Tuesday, April 24th, 2012

Miguel – Arch & Point

We’ve been harvesting quite a crop of 7s lately.


Jonathan Bogart: I’ll always have a lot of affection for singers like Miguel, who know R&B tradition inside out (there’s a whole boatload of Prince in this song) but aren’t interested either in slavish recreation of past glories or in the ultramodernism that would give them reliable hits. “Sure Thing” deserved to go #1 R&B, but it did so without sounding like much else that had been there in years, and it seems he’s taken the vote of confidence as an excuse to explore sonic territory that strays even farther from the pop-chart standard. With its chugging guitar, whispered production, and an intimacy that borders on the indelicate, “Arch & Point” feints towards art-rock but lands right in sex jam, where it meant to all along.

Alfred Soto: The six-syllables-per-second style that Miguel perfected on “Sure Thing” peeks around the corner, but the teasing creates tension — will he or won’t he? Luckily he provides pleasures “Sure Thing”‘s followups didn’t: a sinister guitar figure, echo, and an interesting lyrical conceit.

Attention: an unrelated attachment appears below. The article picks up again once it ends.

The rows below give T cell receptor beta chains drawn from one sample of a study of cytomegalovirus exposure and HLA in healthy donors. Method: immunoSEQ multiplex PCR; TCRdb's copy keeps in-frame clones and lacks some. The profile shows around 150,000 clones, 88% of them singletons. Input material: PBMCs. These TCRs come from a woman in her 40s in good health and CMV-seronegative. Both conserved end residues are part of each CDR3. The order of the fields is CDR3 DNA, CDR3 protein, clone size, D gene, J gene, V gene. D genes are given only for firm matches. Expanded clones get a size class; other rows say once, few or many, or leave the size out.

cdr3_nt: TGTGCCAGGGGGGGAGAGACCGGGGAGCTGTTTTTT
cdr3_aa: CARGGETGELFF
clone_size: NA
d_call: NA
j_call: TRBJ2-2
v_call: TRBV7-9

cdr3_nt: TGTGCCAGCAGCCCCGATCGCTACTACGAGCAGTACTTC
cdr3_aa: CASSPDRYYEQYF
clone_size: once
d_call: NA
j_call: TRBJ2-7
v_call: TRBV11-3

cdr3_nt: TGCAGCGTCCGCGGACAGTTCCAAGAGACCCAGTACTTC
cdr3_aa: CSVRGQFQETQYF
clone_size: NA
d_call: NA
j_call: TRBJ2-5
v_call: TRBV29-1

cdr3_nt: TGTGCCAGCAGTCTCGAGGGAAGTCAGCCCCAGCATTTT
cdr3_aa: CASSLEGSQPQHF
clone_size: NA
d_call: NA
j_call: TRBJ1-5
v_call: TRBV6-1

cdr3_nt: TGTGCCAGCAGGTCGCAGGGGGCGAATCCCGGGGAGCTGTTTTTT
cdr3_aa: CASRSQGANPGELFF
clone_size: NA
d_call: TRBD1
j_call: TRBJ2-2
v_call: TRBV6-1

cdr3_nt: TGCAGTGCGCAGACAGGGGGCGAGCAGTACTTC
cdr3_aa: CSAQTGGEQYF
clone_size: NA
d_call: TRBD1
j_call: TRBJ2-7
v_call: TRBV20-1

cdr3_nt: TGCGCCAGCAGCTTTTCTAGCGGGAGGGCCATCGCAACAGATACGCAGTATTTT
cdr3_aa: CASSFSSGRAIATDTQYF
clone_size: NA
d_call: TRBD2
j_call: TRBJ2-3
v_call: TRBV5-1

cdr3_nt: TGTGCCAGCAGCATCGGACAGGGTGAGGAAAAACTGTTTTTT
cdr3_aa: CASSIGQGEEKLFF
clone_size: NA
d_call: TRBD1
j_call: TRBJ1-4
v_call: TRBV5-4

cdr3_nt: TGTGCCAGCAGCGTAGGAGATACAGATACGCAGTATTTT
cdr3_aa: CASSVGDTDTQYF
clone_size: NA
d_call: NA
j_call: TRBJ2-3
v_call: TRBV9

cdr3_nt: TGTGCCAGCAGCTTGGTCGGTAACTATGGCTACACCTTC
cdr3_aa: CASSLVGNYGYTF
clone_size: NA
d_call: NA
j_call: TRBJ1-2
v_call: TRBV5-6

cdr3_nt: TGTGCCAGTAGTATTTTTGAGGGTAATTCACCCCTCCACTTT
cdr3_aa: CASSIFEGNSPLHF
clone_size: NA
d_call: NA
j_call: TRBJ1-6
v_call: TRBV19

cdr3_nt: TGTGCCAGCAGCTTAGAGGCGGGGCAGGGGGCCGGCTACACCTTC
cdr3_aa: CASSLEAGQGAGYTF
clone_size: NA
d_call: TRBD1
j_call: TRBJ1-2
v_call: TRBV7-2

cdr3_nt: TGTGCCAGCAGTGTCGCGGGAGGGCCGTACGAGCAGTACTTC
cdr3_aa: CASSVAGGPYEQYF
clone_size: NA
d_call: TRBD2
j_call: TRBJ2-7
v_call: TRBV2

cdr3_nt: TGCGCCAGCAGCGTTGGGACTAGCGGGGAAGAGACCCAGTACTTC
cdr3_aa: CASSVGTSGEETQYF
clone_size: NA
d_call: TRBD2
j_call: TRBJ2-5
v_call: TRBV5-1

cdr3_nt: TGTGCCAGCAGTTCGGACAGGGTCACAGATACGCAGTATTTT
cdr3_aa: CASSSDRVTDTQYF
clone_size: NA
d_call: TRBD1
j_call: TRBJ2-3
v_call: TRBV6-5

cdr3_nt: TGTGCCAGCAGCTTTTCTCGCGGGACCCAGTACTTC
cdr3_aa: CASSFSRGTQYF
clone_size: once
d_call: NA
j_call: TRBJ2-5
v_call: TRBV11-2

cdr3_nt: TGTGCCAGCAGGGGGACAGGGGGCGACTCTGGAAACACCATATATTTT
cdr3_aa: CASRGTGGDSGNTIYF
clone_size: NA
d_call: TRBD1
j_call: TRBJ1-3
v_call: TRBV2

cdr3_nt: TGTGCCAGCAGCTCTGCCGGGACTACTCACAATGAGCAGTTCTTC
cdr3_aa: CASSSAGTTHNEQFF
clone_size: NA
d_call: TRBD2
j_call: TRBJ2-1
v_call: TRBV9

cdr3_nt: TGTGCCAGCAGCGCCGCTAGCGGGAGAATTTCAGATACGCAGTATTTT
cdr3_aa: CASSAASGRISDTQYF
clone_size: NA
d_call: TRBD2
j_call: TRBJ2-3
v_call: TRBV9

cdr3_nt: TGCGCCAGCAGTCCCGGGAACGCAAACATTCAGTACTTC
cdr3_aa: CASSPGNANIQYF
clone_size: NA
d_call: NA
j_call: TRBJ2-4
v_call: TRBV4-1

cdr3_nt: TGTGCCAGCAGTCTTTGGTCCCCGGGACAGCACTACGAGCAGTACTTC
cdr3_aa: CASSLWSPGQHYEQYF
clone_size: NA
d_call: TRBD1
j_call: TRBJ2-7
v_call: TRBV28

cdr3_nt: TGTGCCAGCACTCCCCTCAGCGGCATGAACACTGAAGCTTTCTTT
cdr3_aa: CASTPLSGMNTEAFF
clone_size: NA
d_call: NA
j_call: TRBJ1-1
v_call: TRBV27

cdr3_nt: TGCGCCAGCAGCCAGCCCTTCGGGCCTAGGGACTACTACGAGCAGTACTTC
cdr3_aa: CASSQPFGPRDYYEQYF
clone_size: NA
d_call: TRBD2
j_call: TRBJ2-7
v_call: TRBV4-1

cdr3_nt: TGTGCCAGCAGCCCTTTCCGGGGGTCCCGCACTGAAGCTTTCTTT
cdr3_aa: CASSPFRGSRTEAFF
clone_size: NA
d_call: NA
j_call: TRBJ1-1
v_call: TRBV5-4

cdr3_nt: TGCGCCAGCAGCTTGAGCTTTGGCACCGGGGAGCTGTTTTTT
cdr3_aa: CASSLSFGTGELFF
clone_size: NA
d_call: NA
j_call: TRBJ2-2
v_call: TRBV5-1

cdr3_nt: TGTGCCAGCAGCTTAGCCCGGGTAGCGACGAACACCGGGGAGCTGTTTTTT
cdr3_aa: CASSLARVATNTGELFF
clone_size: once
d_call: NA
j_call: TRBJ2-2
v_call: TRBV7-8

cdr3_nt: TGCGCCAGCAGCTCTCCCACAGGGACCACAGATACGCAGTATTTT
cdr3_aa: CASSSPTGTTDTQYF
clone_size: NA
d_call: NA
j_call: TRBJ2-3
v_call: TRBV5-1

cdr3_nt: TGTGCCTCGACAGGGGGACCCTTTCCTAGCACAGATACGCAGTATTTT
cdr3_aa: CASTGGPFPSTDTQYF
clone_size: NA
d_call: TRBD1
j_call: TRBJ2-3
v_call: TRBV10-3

Brad Shoup: Apparently the title isn’t anything to do with usage instructions for the Macintosh Quadra. This is the Miguel I want to hear: limited but controlled, melancholic without self-pity. He digs for something resembling the guttural, surely to match the alt-rock accompaniment. All the elements — electric and electronic — are used with wisdom, which makes his pointless doggie-style tutorial all the weirder. 

Iain Mew: Equal parts exquisite, overworked, and terrifying. By the end I’m still not quite sure whether his fetish is the fishnets, the birthday cake or her overt shows of pleasure on instruction.

Jer Fairall: All of The Weeknd’s lubricious surfaces and spacious atmospherics, but with the decency to ask whether it was good for you while actually seeming to care, and armed with the moves to ensure that it almost certainly was. Everything in the music mimics the act with nearly onomatopoeic suggestion, from the grunts of the guitars and the moaning vocal samples to Miguel’s lithe, seductive voice. Sex for pleasure in a popular entertainment: what a novel concept.

Katherine St Asaph: Miguel finally drags his bag of tricks out of storage; all this time, he could’ve been using sleazy guitars, rumblings and SFX and an even sleazier metaphor that should make Darren Aronofsky retract Black Swan in shame. The role suits him. It’s forced him to ditch the feeble falsetto, meaning he now sounds sexy and not pre-pubescent. Or maybe it’s just what he’s singing.

Anthony Easton: Like someone caught at the bottom of a well, but you know, urban. 

3 Responses to “Miguel – Arch & Point”

  1. Point goes to Easton.

  2. This one may eclipse “Sure Thing” as my favorite Miguel, thanks to his full-throated singing.

  3. The video is, um, hot.